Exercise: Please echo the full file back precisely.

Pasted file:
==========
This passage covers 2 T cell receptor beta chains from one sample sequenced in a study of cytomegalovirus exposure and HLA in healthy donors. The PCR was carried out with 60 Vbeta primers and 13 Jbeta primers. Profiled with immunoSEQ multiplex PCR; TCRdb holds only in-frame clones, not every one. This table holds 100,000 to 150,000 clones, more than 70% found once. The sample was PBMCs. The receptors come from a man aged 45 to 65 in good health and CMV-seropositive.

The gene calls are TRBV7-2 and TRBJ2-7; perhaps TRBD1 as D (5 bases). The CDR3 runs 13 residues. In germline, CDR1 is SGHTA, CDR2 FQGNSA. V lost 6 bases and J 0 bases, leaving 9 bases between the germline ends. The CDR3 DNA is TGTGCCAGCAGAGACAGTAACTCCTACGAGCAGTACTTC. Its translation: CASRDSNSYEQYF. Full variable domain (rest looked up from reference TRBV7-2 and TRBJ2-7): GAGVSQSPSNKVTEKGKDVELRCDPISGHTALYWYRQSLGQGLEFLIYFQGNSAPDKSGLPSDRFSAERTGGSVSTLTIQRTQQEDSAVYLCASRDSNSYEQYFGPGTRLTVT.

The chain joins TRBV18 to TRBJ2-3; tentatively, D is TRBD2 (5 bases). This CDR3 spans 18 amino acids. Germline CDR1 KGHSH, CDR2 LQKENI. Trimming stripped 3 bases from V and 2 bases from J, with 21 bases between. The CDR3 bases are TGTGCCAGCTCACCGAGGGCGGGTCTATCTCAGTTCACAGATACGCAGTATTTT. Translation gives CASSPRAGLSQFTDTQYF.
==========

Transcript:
This passage covers 2 T cell receptor beta chains from one sample sequenced in a study of cytomegalovirus exposure and HLA in healthy donors. The PCR was carried out with 60 Vbeta primers and 13 Jbeta primers. Profiled with immunoSEQ multiplex PCR; TCRdb holds only in-frame clones, not every one. This table holds 100,000 to 150,000 clones, more than 70% found once. The sample was PBMCs. The receptors come from a man aged 45 to 65 in good health and CMV-seropositive.

The gene calls are TRBV7-2 and TRBJ2-7; perhaps TRBD1 as D (5 bases). The CDR3 runs 13 residues. In germline, CDR1 is SGHTA, CDR2 FQGNSA. V lost 6 bases and J 0 bases, leaving 9 bases between the germline ends. The CDR3 DNA is TGTGCCAGCAGAGACAGTAACTCCTACGAGCAGTACTTC. Its translation: CASRDSNSYEQYF. Full variable domain (rest looked up from reference TRBV7-2 and TRBJ2-7): GAGVSQSPSNKVTEKGKDVELRCDPISGHTALYWYRQSLGQGLEFLIYFQGNSAPDKSGLPSDRFSAERTGGSVSTLTIQRTQQEDSAVYLCASRDSNSYEQYFGPGTRLTVT.

The chain joins TRBV18 to TRBJ2-3; tentatively, D is TRBD2 (5 bases). This CDR3 spans 18 amino acids. Germline CDR1 KGHSH, CDR2 LQKENI. Trimming stripped 3 bases from V and 2 bases from J, with 21 bases between. The CDR3 bases are TGTGCCAGCTCACCGAGGGCGGGTCTATCTCAGTTCACAGATACGCAGTATTTT. Translation gives CASSPRAGLSQFTDTQYF.